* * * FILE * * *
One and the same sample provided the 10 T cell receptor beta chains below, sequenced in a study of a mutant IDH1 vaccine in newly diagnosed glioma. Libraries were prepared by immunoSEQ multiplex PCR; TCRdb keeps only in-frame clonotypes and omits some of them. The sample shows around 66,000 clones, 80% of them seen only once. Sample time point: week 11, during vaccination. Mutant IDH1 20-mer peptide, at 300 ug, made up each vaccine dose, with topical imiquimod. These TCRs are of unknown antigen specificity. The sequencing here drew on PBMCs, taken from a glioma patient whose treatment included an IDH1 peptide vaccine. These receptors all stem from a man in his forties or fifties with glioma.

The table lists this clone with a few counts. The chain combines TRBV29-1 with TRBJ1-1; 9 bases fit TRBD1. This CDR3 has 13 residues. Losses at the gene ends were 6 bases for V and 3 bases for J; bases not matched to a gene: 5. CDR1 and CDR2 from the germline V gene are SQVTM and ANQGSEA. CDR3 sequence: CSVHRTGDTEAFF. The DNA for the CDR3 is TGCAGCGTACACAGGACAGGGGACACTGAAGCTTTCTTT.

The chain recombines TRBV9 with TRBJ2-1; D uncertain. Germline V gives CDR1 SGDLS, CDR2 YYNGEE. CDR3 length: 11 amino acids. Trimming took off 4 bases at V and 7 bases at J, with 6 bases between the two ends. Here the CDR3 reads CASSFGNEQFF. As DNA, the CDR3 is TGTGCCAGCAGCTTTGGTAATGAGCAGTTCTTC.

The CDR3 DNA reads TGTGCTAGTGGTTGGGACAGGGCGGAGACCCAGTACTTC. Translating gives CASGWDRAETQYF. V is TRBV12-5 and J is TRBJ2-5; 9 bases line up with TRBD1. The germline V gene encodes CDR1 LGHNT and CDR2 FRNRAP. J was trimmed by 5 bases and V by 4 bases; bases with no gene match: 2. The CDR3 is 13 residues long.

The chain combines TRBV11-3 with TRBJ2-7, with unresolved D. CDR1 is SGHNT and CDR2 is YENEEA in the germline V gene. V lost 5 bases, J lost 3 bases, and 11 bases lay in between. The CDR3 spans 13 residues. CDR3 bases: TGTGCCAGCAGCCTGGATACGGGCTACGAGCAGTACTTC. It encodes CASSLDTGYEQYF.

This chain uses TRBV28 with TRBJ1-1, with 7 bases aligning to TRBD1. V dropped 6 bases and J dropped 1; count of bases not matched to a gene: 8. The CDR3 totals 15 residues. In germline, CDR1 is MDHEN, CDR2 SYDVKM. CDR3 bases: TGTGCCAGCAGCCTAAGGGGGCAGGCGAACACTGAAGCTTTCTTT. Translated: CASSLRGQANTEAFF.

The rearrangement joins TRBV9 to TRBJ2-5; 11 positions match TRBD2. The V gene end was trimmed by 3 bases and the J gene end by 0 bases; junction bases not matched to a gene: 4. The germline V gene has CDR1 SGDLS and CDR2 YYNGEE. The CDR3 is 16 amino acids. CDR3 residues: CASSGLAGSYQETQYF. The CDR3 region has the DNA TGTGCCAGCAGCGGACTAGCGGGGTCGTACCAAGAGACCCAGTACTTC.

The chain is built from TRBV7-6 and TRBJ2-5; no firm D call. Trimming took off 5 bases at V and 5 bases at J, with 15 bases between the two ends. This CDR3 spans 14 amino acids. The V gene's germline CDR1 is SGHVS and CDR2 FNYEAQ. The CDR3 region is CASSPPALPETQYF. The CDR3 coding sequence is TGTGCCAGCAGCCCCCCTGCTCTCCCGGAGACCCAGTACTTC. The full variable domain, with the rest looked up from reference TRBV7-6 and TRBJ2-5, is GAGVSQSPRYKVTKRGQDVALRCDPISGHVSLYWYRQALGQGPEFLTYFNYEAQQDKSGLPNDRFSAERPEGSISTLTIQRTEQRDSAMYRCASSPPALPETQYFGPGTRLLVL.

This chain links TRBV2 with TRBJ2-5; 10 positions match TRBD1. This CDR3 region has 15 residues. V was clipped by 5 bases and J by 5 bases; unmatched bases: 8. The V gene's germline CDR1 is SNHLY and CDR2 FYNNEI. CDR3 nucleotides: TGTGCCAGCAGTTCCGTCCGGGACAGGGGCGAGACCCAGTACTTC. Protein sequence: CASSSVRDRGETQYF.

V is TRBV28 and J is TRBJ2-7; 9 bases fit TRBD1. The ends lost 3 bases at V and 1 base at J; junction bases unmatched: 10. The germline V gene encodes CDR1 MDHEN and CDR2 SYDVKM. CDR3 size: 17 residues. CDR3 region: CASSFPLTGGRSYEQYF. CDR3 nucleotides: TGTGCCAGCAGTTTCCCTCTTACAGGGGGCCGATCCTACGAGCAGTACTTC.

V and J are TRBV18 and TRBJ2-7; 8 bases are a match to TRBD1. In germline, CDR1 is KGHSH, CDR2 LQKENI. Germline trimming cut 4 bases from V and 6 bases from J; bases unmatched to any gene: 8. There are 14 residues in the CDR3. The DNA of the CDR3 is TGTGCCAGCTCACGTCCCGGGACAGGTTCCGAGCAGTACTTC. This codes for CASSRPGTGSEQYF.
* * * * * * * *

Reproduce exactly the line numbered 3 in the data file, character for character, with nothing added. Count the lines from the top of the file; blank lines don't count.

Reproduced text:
The chain recombines TRBV9 with TRBJ2-1; D uncertain. Germline V gives CDR1 SGDLS, CDR2 YYNGEE. CDR3 length: 11 amino acids. Trimming took off 4 bases at V and 7 bases at J, with 6 bases between the two ends. Here the CDR3 reads CASSFGNEQFF. As DNA, the CDR3 is TGTGCCAGCAGCTTTGGTAATGAGCAGTTCTTC.